A fascinating feature by McKinsey recently listed five key areas where brands need to focus if they want to be customer focused in an increasingly digital age. The five questions McKinsey suggests as essential for executives to ask are:
- Are you thinking about customer journeys rather than just touchpoints?
- How useful is your data?
- Do you truly understand why your customers are doing and what they are doing?
- How relevant are your communications and interactions?
- Do you have the right people on your teams and the processes and guidelines to support them?
That’s a great list because it forces executives to think beyond how they have always managed customer service and into thinking more about a complete customer experience and relationship.
Touchpoints always used to be important because it was the place where customer and brand interacted. But today customers may well be talking about your brand or obtaining information about your products without ever approaching your customer service team. The customer journey today involves social networks, blogs, YouTube, and review sites like Tripadvisor. Are you really thinking about how customers learn about your company and products or just relying on those times when the customer gets in touch?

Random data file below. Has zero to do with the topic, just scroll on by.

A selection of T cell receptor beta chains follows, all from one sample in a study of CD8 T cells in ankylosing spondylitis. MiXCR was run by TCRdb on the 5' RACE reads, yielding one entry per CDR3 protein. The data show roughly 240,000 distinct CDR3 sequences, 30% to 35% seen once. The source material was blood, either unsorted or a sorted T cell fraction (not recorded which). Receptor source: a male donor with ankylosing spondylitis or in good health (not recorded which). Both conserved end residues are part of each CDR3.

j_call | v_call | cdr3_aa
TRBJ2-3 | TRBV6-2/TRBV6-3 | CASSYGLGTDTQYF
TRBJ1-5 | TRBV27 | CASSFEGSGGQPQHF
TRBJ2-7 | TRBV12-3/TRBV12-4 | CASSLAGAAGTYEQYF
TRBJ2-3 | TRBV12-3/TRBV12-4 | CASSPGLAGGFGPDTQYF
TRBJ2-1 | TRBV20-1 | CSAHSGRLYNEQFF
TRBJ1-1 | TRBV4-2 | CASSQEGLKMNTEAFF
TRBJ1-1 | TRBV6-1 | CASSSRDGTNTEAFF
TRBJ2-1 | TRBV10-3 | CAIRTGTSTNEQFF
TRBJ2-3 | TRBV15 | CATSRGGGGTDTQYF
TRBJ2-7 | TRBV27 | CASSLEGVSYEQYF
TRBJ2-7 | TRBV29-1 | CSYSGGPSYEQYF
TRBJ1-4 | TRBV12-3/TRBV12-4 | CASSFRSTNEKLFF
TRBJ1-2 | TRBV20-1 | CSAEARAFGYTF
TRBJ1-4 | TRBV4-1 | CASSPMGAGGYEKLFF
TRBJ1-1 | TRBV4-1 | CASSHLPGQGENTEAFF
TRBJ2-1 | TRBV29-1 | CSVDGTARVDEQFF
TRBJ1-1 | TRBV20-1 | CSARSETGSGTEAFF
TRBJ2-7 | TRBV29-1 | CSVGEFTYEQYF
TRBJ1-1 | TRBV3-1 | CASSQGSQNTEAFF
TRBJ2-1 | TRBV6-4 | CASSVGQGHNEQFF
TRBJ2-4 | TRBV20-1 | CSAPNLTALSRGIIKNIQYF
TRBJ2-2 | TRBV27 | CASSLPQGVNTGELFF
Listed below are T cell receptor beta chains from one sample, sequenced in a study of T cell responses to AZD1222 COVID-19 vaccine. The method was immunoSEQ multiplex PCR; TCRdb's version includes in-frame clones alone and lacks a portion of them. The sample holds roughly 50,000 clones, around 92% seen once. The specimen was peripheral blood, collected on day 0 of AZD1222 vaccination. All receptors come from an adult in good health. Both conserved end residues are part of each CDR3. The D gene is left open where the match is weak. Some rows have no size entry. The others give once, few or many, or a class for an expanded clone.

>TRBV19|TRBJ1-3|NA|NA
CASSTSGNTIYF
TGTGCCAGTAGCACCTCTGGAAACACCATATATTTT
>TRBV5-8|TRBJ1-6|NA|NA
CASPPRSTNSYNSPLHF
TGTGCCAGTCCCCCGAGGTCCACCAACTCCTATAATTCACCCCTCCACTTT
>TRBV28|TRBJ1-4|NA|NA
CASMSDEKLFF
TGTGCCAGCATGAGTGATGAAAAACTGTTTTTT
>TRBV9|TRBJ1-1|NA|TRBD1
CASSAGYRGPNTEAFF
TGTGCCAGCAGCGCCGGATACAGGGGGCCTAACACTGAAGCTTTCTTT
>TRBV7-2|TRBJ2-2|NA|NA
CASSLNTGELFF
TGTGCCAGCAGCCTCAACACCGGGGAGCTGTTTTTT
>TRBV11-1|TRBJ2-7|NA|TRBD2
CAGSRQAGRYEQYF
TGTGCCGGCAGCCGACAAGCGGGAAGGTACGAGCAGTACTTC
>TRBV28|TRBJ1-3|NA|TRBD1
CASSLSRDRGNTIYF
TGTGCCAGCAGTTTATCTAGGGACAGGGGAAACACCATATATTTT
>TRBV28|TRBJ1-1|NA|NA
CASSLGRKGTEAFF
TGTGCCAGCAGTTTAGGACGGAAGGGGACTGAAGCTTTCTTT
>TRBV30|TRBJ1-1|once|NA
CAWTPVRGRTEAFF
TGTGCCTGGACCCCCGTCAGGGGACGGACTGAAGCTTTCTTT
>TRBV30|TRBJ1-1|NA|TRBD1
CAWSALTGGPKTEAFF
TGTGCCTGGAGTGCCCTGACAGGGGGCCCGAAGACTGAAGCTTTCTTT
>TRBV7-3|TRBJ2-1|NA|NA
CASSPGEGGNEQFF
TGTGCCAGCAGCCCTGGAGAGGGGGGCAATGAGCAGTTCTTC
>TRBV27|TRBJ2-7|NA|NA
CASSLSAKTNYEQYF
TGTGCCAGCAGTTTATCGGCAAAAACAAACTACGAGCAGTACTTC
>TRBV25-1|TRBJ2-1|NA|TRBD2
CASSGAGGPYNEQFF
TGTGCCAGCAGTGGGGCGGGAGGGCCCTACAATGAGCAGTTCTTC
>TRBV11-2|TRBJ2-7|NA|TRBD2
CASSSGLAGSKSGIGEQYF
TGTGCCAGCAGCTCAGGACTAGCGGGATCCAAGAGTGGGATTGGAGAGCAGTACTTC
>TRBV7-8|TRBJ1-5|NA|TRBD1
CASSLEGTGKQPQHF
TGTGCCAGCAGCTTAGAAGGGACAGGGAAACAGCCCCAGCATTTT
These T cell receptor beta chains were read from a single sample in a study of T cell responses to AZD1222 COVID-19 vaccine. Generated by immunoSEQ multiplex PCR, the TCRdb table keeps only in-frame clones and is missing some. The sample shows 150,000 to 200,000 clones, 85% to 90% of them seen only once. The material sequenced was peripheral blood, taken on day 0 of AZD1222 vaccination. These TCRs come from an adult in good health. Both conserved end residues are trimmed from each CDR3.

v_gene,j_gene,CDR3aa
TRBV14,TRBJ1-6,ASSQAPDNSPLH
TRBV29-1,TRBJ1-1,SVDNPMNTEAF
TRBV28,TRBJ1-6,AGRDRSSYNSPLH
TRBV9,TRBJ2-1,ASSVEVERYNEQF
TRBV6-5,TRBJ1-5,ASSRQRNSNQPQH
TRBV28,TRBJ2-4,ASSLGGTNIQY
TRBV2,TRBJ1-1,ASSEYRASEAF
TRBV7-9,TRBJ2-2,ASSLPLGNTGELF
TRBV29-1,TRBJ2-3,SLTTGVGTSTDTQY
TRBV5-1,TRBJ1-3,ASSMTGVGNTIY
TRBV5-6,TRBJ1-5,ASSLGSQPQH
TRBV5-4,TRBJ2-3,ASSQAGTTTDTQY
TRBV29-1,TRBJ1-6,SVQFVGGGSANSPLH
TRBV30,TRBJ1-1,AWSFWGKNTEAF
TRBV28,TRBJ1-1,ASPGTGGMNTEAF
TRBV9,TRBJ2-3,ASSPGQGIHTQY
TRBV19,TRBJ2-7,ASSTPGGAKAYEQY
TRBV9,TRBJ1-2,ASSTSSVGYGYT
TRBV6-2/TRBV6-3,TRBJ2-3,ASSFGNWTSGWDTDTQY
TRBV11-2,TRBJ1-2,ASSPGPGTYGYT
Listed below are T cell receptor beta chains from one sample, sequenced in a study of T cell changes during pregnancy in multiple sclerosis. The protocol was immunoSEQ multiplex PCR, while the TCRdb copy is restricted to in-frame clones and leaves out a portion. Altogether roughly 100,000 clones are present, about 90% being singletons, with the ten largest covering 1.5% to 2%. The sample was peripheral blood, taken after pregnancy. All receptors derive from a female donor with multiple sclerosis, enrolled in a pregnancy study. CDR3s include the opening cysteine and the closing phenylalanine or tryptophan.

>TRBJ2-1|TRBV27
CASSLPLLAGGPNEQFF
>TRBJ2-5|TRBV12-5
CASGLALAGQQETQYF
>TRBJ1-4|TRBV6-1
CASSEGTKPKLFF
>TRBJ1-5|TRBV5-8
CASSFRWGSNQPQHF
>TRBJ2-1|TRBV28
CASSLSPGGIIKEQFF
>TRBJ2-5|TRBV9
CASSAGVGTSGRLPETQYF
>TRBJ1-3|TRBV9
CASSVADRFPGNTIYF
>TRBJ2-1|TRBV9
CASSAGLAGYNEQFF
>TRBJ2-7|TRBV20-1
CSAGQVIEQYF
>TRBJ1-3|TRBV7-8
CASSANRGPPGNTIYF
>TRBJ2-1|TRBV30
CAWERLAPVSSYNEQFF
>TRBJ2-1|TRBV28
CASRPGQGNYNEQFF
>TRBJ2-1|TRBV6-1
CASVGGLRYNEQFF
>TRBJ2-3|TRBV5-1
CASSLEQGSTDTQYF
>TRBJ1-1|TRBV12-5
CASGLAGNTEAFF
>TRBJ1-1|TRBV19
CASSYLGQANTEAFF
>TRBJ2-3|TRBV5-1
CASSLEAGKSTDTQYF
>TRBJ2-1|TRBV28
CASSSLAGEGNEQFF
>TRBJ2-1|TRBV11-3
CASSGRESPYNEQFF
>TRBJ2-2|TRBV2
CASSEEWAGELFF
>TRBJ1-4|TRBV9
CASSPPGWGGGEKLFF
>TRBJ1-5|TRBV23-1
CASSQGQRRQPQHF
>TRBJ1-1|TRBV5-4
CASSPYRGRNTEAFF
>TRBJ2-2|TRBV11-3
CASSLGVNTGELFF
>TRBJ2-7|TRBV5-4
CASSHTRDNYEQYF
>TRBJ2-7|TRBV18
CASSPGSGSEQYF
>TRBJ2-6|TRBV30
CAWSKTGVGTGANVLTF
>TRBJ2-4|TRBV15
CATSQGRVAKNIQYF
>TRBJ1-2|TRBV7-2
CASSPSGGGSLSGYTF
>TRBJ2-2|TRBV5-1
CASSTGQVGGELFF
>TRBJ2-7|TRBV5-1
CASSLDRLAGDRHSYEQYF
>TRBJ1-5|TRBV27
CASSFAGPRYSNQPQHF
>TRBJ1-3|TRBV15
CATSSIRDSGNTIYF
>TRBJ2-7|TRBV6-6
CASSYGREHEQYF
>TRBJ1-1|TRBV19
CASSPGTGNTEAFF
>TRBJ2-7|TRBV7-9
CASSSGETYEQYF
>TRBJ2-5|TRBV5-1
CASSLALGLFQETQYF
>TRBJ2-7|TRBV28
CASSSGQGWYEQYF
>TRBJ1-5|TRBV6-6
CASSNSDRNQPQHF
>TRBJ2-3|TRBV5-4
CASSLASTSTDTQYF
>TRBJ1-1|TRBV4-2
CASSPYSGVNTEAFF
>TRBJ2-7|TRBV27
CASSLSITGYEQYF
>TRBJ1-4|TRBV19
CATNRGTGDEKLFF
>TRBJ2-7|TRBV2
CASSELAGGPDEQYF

Similarly, it is important to revise the metrics you are using and data being captured. If your entire service operation is measured on call-focused metrics, then how do you really build customer relationships? You cannot start taking actions that are not being measured and so you need to think carefully about what data you are capturing and how best to use it to improve the customer experience.
The focus on people is also important. As the brand to customer relationship has changed to be more focused on ongoing communications, like a true relationship, the people engaged in customer contact need to be far more aware of marketing and sales initiatives. Their role is no longer just answering customer complaints and questions, but truly representing the brand.
Staying relevant in a more digital customer environment is not as simple as just adopting additional customer communication channels. These five questions simplify a large and complex subject, but they are a useful gateway – almost all the major issues around digital CX are summarised in this short list of questions so I believe it is a useful start for all executives auditing their own digital customer experience. Let me know what you think in the comments or get in touch via LinkedIn.